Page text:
“The goal of contact tracing is to slow and contain the spread of COVID-19 in the community,” the DSHS website reads. “By participating and doing your part, you can help keep your loved ones and people you know from getting sick.”

A spokesman for the DSHS told the Dallas Morning News that the agency is happy with MTX’s performance so far, including launching a virtual call center. Chris Van Duesen, a spokesman for the DSHS, said MTX Group’s early accomplishments included ramping up a Salesforce-based system for outbound telephone calls by being able to “marry up” the calling software with the Texas Health Trace system.

Van Deusen said the system was built for the state in the past two months by British-based Deloitte, also using a Salesforce information technology platform and provides a way for contact tracers to document their findings.

Through Texas Health Trace, the state will collect data from all 4,000 tracers being deployed in Texas by public and private entities, he said.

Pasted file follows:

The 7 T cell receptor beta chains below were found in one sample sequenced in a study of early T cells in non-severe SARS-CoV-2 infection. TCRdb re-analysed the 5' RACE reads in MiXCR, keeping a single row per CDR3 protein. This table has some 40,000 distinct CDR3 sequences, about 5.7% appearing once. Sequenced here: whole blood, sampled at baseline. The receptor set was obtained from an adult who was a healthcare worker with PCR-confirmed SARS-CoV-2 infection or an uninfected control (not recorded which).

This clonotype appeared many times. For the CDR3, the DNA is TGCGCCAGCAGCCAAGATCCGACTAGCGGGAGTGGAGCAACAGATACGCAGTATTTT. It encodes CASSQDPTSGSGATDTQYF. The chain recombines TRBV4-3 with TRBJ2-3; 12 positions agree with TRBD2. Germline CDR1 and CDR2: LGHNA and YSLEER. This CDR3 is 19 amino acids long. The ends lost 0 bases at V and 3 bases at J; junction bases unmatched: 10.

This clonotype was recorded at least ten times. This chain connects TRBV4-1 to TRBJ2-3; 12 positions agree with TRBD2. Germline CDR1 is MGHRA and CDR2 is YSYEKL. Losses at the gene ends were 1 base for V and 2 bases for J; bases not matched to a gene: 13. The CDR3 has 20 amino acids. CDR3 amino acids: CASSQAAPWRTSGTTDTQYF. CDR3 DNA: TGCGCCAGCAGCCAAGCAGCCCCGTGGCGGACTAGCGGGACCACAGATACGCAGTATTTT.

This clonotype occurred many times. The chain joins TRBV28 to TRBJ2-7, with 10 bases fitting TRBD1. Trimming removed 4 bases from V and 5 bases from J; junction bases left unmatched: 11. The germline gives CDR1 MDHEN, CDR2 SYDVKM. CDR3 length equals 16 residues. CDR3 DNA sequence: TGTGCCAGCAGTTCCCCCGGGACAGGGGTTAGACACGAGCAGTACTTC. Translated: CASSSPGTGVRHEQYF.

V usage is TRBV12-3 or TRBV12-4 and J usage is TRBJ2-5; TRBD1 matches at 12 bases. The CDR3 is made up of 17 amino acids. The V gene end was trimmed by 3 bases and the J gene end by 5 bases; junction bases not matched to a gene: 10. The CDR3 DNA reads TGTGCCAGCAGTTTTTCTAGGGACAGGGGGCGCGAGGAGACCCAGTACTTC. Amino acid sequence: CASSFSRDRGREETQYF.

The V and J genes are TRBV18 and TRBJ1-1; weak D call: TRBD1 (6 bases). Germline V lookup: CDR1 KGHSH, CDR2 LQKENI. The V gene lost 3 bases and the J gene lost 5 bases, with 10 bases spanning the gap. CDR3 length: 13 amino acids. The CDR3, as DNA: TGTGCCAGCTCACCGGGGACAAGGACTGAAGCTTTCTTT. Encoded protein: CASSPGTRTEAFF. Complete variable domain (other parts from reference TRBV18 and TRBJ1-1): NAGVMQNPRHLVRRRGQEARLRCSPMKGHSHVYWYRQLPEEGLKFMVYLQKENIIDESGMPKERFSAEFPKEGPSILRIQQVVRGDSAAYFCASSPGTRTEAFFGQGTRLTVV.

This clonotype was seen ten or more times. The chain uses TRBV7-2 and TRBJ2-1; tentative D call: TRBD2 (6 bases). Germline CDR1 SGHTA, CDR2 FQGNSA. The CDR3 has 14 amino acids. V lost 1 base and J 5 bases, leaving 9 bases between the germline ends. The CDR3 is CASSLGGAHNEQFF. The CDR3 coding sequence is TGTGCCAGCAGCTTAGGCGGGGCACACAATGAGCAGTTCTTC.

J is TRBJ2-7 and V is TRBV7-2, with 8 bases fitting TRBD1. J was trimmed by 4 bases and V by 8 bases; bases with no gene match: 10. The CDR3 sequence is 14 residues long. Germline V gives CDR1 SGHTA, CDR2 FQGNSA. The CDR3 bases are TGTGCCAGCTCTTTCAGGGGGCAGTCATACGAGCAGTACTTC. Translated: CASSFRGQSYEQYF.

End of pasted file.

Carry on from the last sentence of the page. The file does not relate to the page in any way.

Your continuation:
Shaw said the ACCHD has been a part of conference calls with the state and learning more about the upcoming software system, and at this point, she said the system will not change the way the district handles contact tracing.

“Once implemented, a local health entity can choose at what level they want to participate in the new system,” she said. “It is not mandatory and only offers a platform for information sharing. It has the potential to lighten the load of contact tracing if the entity needs assistance. Most counties in Texas do not have a local public health entity and contact tracing is somewhat happening at a DSHS regional or state level. So the need is more prevalent for those who are not in a local public health jurisdiction.”